THREE: In the foregoing we’ve seen how intelligent action is put into a different category to “natural forces”, although for atheists this is done for utilitarian rather than fundamental reasons. It is surely ironic that this manoeuvre readily leads on to the Intelligent Design community’s explanatory filter epistemic. In this epistemic intelligent action is effectively placed on the same logical level as Law&Disorder explanations. In fact in most everyday contexts the explanatory filter of the IDists is robust; after all, something like this epistemic is used by archaeologists when they are trying to decide whether an object is an artifact or of natural origins. In short the explanatory filter is exactly the method one uses when one is faced with the possibility of action by either humans or aliens; but what about for God?

FOUR: That the de-facto ID community use the explanatory filter, a filter comfortably used by archaeologists and implicit in Struve’s statement above, says a lot about de facto ID theology.  This theology is a dualist theology where God has become an homunculus-of-the-gaps default agent of causation who acts almost within the cosmos and is invoked as an explanation when “in principle” physical explanations are difficult if not impossible to find. As I’ve complained many times before on this blog, this theology has the effect of setting up two mutually exclusive categories of causation, namely the physical and the divine. We know of course that what the de-facto ID community obliquely refers to as an “Intelligent Designer” is, behind closed doors, identified with God rather than aliens. God thereby becomes  a distinct “cause” to be lined up in an identity parade of all the other possible agents of “causation” that work within the cosmos. This has the pernicious effect of placing God very much inside creation like some super-alien, violating at a stroke both His eminence and immanence.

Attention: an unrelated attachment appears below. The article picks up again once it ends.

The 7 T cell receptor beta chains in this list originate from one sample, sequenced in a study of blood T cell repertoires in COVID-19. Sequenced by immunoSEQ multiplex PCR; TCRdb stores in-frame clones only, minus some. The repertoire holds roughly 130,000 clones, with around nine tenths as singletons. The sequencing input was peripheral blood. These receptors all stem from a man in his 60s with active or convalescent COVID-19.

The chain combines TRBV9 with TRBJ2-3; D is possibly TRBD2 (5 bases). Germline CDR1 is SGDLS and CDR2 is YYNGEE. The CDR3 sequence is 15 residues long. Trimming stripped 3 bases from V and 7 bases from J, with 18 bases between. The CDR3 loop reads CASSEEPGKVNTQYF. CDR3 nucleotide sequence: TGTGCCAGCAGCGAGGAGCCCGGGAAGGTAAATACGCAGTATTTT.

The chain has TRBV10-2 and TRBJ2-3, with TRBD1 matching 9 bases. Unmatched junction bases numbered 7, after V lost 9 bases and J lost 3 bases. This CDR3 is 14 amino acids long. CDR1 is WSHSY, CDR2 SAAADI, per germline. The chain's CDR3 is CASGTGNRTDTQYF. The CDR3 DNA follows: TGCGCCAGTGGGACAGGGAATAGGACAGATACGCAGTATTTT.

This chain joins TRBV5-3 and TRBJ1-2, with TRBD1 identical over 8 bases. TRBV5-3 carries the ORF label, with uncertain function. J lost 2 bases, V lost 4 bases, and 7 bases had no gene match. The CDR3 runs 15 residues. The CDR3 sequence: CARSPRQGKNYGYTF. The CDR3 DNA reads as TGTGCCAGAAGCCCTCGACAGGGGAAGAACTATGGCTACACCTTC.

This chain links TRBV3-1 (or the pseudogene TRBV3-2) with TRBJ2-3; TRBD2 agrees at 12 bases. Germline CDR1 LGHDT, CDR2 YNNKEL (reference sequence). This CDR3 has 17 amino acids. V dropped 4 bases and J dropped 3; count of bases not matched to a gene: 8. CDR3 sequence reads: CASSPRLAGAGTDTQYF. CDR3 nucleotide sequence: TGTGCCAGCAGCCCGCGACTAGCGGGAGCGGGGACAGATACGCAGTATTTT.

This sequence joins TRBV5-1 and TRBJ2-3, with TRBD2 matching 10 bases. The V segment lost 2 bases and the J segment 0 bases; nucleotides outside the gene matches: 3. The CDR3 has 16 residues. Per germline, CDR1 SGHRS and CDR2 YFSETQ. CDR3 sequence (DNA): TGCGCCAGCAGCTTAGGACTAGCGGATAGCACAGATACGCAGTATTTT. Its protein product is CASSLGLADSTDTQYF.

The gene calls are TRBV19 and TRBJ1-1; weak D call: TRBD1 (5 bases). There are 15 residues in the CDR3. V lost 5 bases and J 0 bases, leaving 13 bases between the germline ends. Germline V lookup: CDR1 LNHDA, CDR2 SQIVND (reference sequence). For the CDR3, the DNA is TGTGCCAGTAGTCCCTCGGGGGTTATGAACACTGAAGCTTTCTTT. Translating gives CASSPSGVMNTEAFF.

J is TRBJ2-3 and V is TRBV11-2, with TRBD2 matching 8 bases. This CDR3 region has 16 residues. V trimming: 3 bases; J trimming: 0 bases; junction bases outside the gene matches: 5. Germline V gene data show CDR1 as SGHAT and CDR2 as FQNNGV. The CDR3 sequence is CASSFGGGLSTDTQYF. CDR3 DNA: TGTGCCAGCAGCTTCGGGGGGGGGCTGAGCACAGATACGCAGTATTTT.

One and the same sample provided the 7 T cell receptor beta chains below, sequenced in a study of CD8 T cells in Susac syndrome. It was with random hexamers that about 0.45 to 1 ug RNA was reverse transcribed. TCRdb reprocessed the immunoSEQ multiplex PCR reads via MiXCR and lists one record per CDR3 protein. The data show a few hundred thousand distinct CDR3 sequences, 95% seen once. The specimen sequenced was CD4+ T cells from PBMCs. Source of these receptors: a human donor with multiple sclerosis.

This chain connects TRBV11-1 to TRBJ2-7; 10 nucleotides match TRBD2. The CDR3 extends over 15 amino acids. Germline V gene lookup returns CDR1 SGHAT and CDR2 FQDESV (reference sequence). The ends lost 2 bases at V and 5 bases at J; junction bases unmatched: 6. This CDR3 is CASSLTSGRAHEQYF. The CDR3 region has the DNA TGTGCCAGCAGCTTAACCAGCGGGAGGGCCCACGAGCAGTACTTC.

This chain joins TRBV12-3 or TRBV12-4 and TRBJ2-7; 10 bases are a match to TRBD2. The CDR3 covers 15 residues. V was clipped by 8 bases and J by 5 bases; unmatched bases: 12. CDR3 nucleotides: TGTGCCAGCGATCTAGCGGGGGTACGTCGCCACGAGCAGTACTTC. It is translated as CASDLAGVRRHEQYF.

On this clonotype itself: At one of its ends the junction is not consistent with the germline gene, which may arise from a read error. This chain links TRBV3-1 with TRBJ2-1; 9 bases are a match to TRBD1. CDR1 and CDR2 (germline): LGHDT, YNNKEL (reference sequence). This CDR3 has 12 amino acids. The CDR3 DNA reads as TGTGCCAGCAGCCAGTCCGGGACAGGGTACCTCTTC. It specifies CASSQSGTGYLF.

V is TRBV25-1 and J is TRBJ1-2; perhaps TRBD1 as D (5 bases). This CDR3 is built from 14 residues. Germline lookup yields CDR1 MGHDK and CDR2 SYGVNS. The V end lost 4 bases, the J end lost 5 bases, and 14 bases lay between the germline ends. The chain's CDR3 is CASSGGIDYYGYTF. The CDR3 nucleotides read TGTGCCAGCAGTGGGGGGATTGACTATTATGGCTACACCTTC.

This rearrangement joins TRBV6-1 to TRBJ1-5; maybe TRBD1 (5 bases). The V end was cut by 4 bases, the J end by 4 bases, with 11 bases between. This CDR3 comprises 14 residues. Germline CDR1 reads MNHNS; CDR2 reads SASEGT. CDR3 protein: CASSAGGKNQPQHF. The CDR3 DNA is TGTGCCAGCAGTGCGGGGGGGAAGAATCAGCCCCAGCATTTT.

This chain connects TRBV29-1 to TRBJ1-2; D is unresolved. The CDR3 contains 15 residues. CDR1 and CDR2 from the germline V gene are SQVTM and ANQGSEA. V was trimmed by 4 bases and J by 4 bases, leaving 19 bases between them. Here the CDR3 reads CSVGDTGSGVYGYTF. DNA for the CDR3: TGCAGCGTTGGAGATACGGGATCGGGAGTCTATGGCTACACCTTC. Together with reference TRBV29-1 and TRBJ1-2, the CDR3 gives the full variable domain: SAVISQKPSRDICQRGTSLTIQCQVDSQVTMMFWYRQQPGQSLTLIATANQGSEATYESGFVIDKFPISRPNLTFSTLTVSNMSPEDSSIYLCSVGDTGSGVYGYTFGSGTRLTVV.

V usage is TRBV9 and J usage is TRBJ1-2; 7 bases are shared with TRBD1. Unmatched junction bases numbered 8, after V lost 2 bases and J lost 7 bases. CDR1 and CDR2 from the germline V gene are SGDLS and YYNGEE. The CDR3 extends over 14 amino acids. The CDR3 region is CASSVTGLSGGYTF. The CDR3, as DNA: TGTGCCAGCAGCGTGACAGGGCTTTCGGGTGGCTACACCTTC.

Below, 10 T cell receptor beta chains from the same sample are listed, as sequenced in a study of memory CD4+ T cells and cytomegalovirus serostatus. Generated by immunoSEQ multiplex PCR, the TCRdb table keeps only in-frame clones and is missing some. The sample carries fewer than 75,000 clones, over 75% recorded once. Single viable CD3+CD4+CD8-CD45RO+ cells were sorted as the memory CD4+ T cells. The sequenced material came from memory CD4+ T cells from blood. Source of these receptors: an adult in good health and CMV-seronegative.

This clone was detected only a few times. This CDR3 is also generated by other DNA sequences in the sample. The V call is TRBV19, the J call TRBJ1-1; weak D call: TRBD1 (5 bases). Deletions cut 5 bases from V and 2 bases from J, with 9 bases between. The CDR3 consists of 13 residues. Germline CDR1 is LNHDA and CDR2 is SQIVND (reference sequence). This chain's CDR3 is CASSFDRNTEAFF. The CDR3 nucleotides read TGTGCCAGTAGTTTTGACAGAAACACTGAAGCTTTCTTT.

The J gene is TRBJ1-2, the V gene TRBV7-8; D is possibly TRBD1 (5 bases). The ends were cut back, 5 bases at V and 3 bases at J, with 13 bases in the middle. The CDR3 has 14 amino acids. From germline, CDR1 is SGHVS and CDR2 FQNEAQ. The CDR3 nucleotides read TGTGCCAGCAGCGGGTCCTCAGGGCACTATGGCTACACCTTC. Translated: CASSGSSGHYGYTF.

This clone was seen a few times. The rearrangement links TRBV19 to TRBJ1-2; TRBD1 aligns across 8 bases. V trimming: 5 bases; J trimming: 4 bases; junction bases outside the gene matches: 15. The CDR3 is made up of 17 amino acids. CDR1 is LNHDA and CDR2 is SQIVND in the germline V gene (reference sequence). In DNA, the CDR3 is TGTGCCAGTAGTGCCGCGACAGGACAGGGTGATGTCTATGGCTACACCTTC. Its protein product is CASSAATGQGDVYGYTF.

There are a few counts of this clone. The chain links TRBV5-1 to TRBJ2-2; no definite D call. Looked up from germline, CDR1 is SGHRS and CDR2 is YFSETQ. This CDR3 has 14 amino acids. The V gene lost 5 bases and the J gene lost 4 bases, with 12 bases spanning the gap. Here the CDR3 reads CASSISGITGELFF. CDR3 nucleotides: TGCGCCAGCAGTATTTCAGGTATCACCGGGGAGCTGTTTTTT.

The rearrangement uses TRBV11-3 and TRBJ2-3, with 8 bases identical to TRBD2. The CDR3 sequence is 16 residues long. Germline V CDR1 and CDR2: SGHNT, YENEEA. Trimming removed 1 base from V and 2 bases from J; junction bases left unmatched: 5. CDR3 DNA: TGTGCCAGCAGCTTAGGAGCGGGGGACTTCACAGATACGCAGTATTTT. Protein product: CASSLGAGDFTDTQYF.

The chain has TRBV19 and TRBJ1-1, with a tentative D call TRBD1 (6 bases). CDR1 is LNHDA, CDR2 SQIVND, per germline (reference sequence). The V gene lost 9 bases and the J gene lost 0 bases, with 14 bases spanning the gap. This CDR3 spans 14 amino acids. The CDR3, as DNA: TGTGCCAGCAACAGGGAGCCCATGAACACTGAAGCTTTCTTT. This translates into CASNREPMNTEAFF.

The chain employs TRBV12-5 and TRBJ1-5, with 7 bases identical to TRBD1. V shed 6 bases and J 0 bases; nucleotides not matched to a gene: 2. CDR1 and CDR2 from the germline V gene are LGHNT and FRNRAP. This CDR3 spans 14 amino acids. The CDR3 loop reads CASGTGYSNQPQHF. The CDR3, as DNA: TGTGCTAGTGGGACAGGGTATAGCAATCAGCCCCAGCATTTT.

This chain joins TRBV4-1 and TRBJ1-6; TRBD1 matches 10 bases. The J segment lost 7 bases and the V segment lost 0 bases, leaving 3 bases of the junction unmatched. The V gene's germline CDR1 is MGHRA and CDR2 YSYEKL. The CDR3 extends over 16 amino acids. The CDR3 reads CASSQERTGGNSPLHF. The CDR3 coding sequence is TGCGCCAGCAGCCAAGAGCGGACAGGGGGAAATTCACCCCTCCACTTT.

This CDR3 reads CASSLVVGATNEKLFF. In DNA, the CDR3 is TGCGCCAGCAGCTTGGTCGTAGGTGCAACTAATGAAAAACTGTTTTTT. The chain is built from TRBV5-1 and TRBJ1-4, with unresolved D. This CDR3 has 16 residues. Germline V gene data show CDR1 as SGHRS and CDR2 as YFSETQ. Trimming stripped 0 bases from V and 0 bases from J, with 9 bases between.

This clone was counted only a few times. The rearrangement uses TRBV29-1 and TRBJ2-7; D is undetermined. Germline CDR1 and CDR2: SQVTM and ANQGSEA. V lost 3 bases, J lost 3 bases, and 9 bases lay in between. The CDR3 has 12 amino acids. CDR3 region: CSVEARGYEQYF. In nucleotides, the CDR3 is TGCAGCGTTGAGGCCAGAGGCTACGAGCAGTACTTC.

Moreover to talk of God being a “cause” also does an injustice to God. The notion of “causation” is itself very much a concept derived within the context of the contingent patterns of behaviour displayed by the physical universe; causation, in fact, can become difficult to define or even undefinable in connections where we are dealing with timeless patterns and/or disorderly patterns. Admittedly when talking about God it is almost impossible to do so without using metaphors based on our experience of this world, but some metaphors are not as good as others and to rank God as an agent of causation in a very literal sense is particularly insidious; the fallacy of the Kalam argument is a sign of this.